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Making IT work for people - new Green policy

19 August 2008

Making IT work for people - new Green policy

The Green Party released its Information Technology (IT) Policy today ahead of a lecture tonight by free software legend Richard Stallman, jointly hosted by Otago University's Campus Greens branch and the computer science department.

"IT must work for people not the profits of the few. People on both sides of the digital divide should benefit from information technology - IT should not create new mechanisms of inequality. And of course our policy assists people to utilise IT to reduce their impact on the planet," Greens IT Spokesperson Metiria Turei says.

"We are especially proud to announce a commitment to free and open source software - my Dunedin Office has recently made the transition away from Windows to GNU/Linux. Government departments should also consider Free and Open Source Software when it can meet functionality requirements. This would lead to significant cost savings in government and also means investing in local technical support businesses.

"We want to investigate the set up of free municipal owner wireless networks. This would make it easier to work on the move and out of the office. We also support setting a standard for world class hi-speed internet and provide this for all communities in New Zealand wherever possible.

"We must not forget about those without access to a computer at home and we support public technology hubs as well as providing access at our schools and community centres. We also want Government to make its internet information and services accessible to those with disabilities.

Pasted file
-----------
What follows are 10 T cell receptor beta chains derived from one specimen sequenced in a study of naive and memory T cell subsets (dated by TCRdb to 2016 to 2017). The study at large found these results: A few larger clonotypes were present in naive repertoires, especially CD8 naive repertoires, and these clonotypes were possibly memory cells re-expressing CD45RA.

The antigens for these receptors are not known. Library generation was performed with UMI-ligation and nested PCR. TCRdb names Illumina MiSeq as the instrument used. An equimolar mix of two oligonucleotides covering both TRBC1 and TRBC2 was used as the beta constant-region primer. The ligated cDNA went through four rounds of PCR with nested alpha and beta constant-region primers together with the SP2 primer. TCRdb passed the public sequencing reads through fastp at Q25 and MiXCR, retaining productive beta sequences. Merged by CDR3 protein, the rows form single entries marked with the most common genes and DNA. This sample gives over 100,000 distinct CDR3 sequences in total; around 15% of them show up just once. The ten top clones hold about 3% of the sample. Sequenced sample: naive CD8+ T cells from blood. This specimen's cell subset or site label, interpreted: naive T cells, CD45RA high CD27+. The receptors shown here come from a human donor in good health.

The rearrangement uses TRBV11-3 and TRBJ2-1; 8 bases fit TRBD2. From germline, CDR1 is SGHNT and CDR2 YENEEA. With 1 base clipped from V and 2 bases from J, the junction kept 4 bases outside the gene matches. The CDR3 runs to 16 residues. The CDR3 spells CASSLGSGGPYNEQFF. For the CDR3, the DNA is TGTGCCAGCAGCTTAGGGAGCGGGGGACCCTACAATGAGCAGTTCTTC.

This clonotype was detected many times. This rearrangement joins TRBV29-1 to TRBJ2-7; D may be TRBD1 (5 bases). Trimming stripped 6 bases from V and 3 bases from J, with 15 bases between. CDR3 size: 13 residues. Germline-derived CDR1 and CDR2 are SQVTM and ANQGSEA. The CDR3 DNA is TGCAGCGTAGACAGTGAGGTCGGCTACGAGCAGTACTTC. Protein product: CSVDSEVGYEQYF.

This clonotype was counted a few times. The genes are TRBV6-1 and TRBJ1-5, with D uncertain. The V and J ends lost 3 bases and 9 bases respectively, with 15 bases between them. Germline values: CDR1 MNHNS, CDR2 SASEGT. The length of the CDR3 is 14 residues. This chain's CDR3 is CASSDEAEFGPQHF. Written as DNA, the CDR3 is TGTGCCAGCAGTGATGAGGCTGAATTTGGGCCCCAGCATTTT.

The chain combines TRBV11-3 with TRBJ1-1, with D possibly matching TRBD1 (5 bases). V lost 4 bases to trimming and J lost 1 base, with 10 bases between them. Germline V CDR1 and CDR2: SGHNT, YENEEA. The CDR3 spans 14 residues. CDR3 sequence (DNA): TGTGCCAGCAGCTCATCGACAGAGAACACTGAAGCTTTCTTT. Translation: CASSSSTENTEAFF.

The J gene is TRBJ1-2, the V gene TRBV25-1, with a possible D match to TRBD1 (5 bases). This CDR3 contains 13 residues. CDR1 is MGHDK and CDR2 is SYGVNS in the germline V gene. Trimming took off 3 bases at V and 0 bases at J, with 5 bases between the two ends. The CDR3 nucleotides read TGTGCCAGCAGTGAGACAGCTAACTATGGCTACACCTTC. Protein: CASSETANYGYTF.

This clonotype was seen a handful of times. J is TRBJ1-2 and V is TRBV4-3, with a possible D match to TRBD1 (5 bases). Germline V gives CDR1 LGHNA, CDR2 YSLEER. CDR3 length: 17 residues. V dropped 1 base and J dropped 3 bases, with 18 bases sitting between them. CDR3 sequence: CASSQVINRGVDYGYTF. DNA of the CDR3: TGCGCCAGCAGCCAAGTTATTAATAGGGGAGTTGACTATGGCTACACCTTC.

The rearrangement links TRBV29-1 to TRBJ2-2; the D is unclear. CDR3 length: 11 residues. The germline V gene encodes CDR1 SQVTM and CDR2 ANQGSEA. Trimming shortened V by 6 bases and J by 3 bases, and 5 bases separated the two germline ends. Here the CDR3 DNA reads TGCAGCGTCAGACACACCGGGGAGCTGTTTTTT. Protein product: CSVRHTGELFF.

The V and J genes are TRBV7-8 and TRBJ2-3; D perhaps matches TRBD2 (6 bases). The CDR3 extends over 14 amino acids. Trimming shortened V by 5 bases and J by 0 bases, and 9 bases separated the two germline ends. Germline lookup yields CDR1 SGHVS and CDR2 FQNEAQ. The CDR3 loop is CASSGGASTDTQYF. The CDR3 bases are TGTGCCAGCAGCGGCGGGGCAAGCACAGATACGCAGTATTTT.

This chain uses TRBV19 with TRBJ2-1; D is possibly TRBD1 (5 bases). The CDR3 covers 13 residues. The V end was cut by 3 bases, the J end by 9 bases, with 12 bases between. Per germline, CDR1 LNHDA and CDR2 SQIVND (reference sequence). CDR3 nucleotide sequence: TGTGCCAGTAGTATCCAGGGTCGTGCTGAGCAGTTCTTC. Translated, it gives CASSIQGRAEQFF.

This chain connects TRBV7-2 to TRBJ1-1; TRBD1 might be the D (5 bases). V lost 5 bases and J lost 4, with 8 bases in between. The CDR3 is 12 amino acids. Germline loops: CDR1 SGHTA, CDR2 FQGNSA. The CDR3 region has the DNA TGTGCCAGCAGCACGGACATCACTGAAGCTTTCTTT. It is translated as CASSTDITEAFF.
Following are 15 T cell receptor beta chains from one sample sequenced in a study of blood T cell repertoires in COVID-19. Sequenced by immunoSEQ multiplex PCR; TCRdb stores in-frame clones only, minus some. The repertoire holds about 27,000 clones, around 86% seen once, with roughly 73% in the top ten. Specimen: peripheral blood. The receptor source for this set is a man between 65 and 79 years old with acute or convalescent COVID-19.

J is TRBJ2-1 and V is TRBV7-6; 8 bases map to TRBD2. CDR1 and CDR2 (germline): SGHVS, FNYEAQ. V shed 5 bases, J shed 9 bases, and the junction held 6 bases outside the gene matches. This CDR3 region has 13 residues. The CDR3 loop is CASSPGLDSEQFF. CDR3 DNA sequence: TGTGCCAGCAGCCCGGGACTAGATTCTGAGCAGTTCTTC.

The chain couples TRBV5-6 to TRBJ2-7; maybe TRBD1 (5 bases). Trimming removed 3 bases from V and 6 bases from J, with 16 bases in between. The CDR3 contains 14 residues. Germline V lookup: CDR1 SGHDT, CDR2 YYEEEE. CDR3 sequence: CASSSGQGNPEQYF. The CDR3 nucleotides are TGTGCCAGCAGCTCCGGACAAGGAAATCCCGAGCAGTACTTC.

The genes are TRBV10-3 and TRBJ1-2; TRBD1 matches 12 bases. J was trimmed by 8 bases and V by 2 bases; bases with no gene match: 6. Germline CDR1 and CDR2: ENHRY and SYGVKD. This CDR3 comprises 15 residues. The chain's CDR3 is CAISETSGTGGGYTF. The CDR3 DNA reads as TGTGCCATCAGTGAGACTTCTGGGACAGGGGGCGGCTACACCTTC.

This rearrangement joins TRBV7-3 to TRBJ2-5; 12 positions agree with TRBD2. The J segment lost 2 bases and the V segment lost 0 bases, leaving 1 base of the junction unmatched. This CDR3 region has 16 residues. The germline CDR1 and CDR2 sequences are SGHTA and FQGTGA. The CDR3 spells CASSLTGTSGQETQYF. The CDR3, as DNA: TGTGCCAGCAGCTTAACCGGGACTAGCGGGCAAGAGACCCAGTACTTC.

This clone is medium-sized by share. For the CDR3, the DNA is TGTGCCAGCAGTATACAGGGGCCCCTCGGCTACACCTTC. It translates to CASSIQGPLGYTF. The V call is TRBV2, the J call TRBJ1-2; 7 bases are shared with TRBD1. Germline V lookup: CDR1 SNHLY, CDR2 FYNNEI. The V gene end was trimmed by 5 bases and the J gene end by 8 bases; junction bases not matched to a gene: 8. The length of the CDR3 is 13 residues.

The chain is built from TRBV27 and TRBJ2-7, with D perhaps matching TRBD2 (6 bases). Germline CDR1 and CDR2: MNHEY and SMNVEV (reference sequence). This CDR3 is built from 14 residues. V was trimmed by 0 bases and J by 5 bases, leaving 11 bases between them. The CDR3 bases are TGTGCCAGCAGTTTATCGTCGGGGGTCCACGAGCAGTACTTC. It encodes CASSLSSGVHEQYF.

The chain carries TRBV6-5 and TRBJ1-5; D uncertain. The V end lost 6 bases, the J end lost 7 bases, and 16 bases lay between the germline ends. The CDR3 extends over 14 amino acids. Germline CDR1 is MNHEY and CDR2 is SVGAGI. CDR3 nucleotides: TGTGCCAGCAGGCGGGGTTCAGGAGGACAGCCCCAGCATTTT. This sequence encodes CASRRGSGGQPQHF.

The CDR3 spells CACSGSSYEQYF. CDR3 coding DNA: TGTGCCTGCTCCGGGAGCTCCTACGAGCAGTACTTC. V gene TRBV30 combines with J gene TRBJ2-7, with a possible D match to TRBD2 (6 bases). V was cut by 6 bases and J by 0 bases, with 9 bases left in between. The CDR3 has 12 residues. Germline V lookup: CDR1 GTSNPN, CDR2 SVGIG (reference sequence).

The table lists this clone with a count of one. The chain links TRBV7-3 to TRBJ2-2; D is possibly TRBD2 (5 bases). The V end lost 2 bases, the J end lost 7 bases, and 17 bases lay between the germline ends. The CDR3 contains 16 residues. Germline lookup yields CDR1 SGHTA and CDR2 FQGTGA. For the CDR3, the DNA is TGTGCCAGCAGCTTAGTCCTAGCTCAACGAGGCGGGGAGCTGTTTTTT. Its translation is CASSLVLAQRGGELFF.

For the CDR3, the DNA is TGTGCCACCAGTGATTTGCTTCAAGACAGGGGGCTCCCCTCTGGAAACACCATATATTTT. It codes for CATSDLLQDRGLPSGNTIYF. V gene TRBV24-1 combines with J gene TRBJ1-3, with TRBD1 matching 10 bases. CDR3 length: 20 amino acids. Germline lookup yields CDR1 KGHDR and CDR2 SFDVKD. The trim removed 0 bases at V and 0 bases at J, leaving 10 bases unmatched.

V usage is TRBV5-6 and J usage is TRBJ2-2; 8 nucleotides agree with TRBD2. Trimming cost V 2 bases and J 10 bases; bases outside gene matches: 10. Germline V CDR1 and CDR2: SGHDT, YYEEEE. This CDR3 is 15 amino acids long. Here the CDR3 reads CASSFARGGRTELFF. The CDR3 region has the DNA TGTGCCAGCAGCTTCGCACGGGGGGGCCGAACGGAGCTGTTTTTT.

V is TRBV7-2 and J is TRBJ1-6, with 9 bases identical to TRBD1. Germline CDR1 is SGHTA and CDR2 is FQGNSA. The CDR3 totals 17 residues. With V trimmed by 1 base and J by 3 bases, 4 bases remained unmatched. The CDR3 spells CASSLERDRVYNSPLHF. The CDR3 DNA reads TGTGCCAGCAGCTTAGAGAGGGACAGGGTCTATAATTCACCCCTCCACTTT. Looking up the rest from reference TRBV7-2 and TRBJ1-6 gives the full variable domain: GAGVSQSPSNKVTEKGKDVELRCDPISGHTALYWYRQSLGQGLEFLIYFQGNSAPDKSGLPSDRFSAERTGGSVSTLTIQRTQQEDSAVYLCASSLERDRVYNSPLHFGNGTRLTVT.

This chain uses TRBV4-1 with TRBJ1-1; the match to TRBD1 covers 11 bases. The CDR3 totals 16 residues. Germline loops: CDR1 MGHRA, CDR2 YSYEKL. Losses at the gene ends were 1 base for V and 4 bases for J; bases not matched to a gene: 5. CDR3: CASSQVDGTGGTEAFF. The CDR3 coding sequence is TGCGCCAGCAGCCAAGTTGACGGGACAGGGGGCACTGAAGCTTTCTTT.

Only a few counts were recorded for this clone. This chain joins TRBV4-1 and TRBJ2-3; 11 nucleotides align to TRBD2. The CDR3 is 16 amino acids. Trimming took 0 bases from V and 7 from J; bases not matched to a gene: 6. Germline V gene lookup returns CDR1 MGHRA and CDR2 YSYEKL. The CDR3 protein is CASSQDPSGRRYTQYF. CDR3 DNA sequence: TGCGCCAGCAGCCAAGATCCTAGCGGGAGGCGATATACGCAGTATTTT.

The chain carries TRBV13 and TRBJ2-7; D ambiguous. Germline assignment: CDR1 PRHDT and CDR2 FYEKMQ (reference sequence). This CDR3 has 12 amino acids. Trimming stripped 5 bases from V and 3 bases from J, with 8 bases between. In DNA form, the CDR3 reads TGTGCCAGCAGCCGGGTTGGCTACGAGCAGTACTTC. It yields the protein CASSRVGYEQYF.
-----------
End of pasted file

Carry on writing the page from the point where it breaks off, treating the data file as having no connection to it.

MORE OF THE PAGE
"Education is a key area of government service provision and as such our policy supports schools to make the transition to free and open source software. This would also allow schools to reuse computers from government departments and universities who undertake regular upgrades. It is a practical and intelligent solution which works.

"A primary school in my local area, Warrington School, has made this transition and it has enabled them to increasing the number of computers that they would otherwise have access to for less cost. And because they haven't spent large amounts of a scarce budget on the computers they don't feel pressure to use them all the time at the cost of better teaching and learning engagement."

Mrs Turei will be discussing the Green Party Policy and introducing Richard Stallman this evening at his lecture "Copyright vs Community".

Where: Castle 1 Lecture Theatre, Otago University, Dunedin When: 6.30pm A copy of the Greens IT policy is here


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